From Wikipedia: An ensemble cast is made up of cast members in which the principal actors and performers are assigned roughly equal amounts of importance and screen time in a dramatic production. This is in contrast to films which develop and focus on certain main characters more so than others. This kind of casting became more popular in television series because it allows flexibility for writers to focus on different characters in different episodes.
2. Seinfeld (hate it)
3. Sex and the City
5. Breaking Bad
6. Mad Men
7. Sons of Anarchy
8. Modern Family
9. The Big Bang Theory
10. True Blood
11. Grey’s Anatomy
(My three favorite ensemble casts of all time– Star Trek, the original, Firefly… and no, Joss Whedon is not forgiven for what he did to Wash but at least it came at the end of the story, and the cast of Battlestar Galactica.)
and until the past two episodes: The Walking Dead.
There’s a difference between writing for a one-dimensional comic book character and a three dimensional television series. Although I’m not a huge fan of the graphic novel, The Walking Dead, I am a fan. I’m a much bigger fan of the concept behind the graphic novel. Multiply that by 100, and you will begin to understand my fan-ship of the television series.
The television series is like a 3-D coloring book. The ensemble cast, and the sometimes stellar writing, bring the characters to life, but for me it’s the ensemble cast that makes the difference.
Let’s use NCIS as an example.
I’m a big NCIS fan. Do the writers recycle story lines? Of course they do, but that’s not why I watch. I am a loyal fan because of Gibbs, Ducky, Tony, McGee, Abby, Ziva, Palmer, Leon, and their interactions, good/bad, functional/dysfunctional that animate one-dimensional scripts. What is a script but words on a page? It’s the characters who breathe life into the story.
Thus this letter regarding Shane’s demise on TWD which I sent in response to a friend’s question – How do you feel about Shane’s Death?
“I agree with you, the acting was stellar and the final scene shocking. However, I think the show would be better if the writers kept the ensemble alive. That’s what makes for compelling, must watch, drama. The audience cares about a core group – the characters and leadership can change from time to time, and it should as the characters adapt to this new world… for example Andrea’s character has changed. However, using Shane and Dale’s grisly deaths as impetus for Rick’s growth seems phony. I want Rick to grow as a natural outcome of events. An attempt to make him a man over night doesn’t work for me.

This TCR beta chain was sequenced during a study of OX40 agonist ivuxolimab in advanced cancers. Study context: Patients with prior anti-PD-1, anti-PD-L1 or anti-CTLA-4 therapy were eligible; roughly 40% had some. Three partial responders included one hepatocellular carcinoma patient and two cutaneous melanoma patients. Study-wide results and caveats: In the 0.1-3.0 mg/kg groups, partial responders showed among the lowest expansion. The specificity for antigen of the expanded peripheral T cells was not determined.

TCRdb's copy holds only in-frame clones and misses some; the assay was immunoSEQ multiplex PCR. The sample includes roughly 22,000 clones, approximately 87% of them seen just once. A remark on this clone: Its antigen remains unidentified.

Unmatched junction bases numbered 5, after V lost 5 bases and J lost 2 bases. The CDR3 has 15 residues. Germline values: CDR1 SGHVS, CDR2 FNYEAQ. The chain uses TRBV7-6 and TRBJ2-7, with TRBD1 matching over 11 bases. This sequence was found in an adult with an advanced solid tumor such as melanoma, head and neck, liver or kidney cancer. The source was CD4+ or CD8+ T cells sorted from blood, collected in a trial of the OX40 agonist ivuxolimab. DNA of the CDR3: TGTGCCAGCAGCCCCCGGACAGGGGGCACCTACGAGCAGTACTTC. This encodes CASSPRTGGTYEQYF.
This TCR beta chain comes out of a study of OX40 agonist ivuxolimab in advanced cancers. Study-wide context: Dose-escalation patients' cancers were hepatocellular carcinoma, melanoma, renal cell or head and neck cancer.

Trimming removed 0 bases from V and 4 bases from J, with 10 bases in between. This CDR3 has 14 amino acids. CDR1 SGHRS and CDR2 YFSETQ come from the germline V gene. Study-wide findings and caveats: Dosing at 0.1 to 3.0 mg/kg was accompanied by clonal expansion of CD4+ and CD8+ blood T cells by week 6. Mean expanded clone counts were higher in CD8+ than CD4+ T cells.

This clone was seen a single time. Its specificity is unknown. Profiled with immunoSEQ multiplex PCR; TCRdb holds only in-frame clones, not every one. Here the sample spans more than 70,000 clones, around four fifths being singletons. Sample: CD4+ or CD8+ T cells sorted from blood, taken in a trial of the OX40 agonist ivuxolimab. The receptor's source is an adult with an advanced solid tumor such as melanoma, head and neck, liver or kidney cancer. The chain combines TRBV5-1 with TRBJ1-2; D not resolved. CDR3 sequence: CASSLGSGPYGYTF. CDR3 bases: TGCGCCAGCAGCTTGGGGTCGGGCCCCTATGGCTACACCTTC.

“In an interview I read after the show, John B. said he tried to play the scene as if he’d had enough, he was ready to die and in dying, make Rick the man who could take care of Lori and Carl.
“The way I see it, he took a plot devise and did the best he could with it. And if you don’t have a character like Shane – an obvious mix of good and bad, a man who can do what needs to be done, a man who can’t dissemble – who wears his heart on his sleeve, the entire group dynamic suffers a terrible loss in terms of depth. You risk pigeonholing the remaining characters.
“Consider Daryl, the survivor. I adore Daryl, but he’s neutral. He has no desire play a leadership role nor does he want anyone looking to him to make decisions for the group. The way the writers are using Daryl to do Rick’s bidding annoys me. Daryl looks out for Daryl first and foremost. If you want to come along for the ride, then hop on, but it’s always on his terms. And therein lies his appeal. Take that away from him at your peril.
“By the way, who elected Rick leader? Sorry… nobody. I don’t recall a vote. Shane was the one who kept the group alive before Rick showed up. They all owe him a huge debt of gratitude.
“And, please, if anyone is listening, give T-Dog a role. Let him step up and be a leader. He’s used as a glorified house slave. I’d be so pissed if I were T-Dog! He can take over some of the Dale former role as group conscience – speaking of which, it was a big mistake to get rid of Dale.
“Rick blew it for me over these recent episodes by saving that kid, then deciding to let him go, then deciding to execute him, then deciding to let him go. If you’re gonna save him, then you take responsibility, man. Kill him, let him go, or use him as labor. See if he can be brought into the group, but don’t ask anyone else to babysit him or beat him or take any responsibility for him.
“I’ll watch one more season. I’m hoping the writers give Carol something to do, aside from turning her into zombie fodder. Dear God, please make Andrea the leader. And tell Glen to man-up. He’s losing it.
“Oh, and without Shane around, who the hell is gonna watch Carl???
“At this point in the series, I like two characters – Andrea and Hershel. I would still be hot on Daryl if he hadn’t morphed into Rick’s little buddy, ala, Gilligan and the Skipper. That’s not good. Perhaps one of the issues for the writers was Shane’s popularity. Too much competition for the character they want to focus on, the man who is the one significant character in the graphic novel, Rick.
“I lived with the knowledge that Shane might not be long for this series, as he dies early on in the graphic novel. I’d hoped the writers would change their minds and keep him around. However, what happened to Shane the second half of this season was flat out character assassination, nothing less.”
Words of wisdom from Jaye Manus: First rule of plotting when you find yourself in a corner: don’t change the characters, change the situation and give the characters something new to worry about.